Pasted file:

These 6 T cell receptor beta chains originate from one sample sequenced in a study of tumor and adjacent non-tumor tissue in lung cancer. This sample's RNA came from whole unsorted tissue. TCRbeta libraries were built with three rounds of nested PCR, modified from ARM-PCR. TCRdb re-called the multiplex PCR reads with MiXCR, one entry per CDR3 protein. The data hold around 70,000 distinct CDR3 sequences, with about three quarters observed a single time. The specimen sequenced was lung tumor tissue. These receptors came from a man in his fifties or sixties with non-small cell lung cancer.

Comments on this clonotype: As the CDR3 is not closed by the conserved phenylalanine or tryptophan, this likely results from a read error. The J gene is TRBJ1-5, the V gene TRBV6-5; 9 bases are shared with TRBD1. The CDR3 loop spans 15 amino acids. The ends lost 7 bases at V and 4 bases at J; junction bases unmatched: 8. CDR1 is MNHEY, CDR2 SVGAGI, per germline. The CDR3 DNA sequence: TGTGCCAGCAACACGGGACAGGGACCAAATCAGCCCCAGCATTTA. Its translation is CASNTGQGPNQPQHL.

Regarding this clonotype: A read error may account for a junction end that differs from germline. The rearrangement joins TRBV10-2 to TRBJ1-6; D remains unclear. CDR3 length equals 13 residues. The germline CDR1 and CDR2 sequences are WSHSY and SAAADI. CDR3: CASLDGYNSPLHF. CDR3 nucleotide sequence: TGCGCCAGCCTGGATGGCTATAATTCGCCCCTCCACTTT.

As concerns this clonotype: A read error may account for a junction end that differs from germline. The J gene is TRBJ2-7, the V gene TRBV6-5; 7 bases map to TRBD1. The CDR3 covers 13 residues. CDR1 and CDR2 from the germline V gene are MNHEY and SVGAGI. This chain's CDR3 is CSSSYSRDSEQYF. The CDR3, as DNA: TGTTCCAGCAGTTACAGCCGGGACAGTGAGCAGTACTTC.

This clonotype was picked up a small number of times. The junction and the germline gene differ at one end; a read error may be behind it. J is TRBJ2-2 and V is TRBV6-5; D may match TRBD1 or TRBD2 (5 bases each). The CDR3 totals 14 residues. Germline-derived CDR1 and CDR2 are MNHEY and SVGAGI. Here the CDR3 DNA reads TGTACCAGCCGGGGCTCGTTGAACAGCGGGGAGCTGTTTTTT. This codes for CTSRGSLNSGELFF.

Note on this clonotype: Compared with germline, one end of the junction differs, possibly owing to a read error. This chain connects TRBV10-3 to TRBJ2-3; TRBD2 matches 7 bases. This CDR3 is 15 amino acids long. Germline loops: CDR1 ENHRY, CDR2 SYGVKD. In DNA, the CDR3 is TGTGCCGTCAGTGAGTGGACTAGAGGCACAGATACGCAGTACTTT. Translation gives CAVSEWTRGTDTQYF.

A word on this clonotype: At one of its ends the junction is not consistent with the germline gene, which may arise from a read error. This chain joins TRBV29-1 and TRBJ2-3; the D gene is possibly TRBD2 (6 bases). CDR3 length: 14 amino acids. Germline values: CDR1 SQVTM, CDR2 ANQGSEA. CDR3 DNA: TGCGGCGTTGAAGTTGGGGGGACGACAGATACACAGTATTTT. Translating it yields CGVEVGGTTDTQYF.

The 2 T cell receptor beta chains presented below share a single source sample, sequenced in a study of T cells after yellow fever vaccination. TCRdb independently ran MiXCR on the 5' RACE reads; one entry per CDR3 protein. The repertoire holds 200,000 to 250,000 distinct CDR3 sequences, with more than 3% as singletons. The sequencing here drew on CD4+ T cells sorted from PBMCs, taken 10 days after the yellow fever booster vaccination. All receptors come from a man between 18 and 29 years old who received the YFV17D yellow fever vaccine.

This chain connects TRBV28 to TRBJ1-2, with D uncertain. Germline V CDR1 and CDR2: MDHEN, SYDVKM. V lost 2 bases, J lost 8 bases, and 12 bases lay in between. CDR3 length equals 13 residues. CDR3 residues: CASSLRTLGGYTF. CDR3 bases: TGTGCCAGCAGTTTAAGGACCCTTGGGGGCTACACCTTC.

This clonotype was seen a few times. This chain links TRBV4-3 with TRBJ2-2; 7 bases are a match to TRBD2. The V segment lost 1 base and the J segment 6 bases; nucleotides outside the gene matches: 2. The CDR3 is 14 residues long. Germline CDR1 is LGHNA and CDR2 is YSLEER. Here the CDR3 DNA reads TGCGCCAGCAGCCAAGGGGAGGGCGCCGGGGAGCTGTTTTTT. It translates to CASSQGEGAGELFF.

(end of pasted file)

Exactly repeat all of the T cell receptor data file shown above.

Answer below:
These 6 T cell receptor beta chains originate from one sample sequenced in a study of tumor and adjacent non-tumor tissue in lung cancer. This sample's RNA came from whole unsorted tissue. TCRbeta libraries were built with three rounds of nested PCR, modified from ARM-PCR. TCRdb re-called the multiplex PCR reads with MiXCR, one entry per CDR3 protein. The data hold around 70,000 distinct CDR3 sequences, with about three quarters observed a single time. The specimen sequenced was lung tumor tissue. These receptors came from a man in his fifties or sixties with non-small cell lung cancer.

Comments on this clonotype: As the CDR3 is not closed by the conserved phenylalanine or tryptophan, this likely results from a read error. The J gene is TRBJ1-5, the V gene TRBV6-5; 9 bases are shared with TRBD1. The CDR3 loop spans 15 amino acids. The ends lost 7 bases at V and 4 bases at J; junction bases unmatched: 8. CDR1 is MNHEY, CDR2 SVGAGI, per germline. The CDR3 DNA sequence: TGTGCCAGCAACACGGGACAGGGACCAAATCAGCCCCAGCATTTA. Its translation is CASNTGQGPNQPQHL.

Regarding this clonotype: A read error may account for a junction end that differs from germline. The rearrangement joins TRBV10-2 to TRBJ1-6; D remains unclear. CDR3 length equals 13 residues. The germline CDR1 and CDR2 sequences are WSHSY and SAAADI. CDR3: CASLDGYNSPLHF. CDR3 nucleotide sequence: TGCGCCAGCCTGGATGGCTATAATTCGCCCCTCCACTTT.

As concerns this clonotype: A read error may account for a junction end that differs from germline. The J gene is TRBJ2-7, the V gene TRBV6-5; 7 bases map to TRBD1. The CDR3 covers 13 residues. CDR1 and CDR2 from the germline V gene are MNHEY and SVGAGI. This chain's CDR3 is CSSSYSRDSEQYF. The CDR3, as DNA: TGTTCCAGCAGTTACAGCCGGGACAGTGAGCAGTACTTC.

This clonotype was picked up a small number of times. The junction and the germline gene differ at one end; a read error may be behind it. J is TRBJ2-2 and V is TRBV6-5; D may match TRBD1 or TRBD2 (5 bases each). The CDR3 totals 14 residues. Germline-derived CDR1 and CDR2 are MNHEY and SVGAGI. Here the CDR3 DNA reads TGTACCAGCCGGGGCTCGTTGAACAGCGGGGAGCTGTTTTTT. This codes for CTSRGSLNSGELFF.

Note on this clonotype: Compared with germline, one end of the junction differs, possibly owing to a read error. This chain connects TRBV10-3 to TRBJ2-3; TRBD2 matches 7 bases. This CDR3 is 15 amino acids long. Germline loops: CDR1 ENHRY, CDR2 SYGVKD. In DNA, the CDR3 is TGTGCCGTCAGTGAGTGGACTAGAGGCACAGATACGCAGTACTTT. Translation gives CAVSEWTRGTDTQYF.

A word on this clonotype: At one of its ends the junction is not consistent with the germline gene, which may arise from a read error. This chain joins TRBV29-1 and TRBJ2-3; the D gene is possibly TRBD2 (6 bases). CDR3 length: 14 amino acids. Germline values: CDR1 SQVTM, CDR2 ANQGSEA. CDR3 DNA: TGCGGCGTTGAAGTTGGGGGGACGACAGATACACAGTATTTT. Translating it yields CGVEVGGTTDTQYF.

The 2 T cell receptor beta chains presented below share a single source sample, sequenced in a study of T cells after yellow fever vaccination. TCRdb independently ran MiXCR on the 5' RACE reads; one entry per CDR3 protein. The repertoire holds 200,000 to 250,000 distinct CDR3 sequences, with more than 3% as singletons. The sequencing here drew on CD4+ T cells sorted from PBMCs, taken 10 days after the yellow fever booster vaccination. All receptors come from a man between 18 and 29 years old who received the YFV17D yellow fever vaccine.

This chain connects TRBV28 to TRBJ1-2, with D uncertain. Germline V CDR1 and CDR2: MDHEN, SYDVKM. V lost 2 bases, J lost 8 bases, and 12 bases lay in between. CDR3 length equals 13 residues. CDR3 residues: CASSLRTLGGYTF. CDR3 bases: TGTGCCAGCAGTTTAAGGACCCTTGGGGGCTACACCTTC.

This clonotype was seen a few times. This chain links TRBV4-3 with TRBJ2-2; 7 bases are a match to TRBD2. The V segment lost 1 base and the J segment 6 bases; nucleotides outside the gene matches: 2. The CDR3 is 14 residues long. Germline CDR1 is LGHNA and CDR2 is YSLEER. Here the CDR3 DNA reads TGCGCCAGCAGCCAAGGGGAGGGCGCCGGGGAGCTGTTTTTT. It translates to CASSQGEGAGELFF.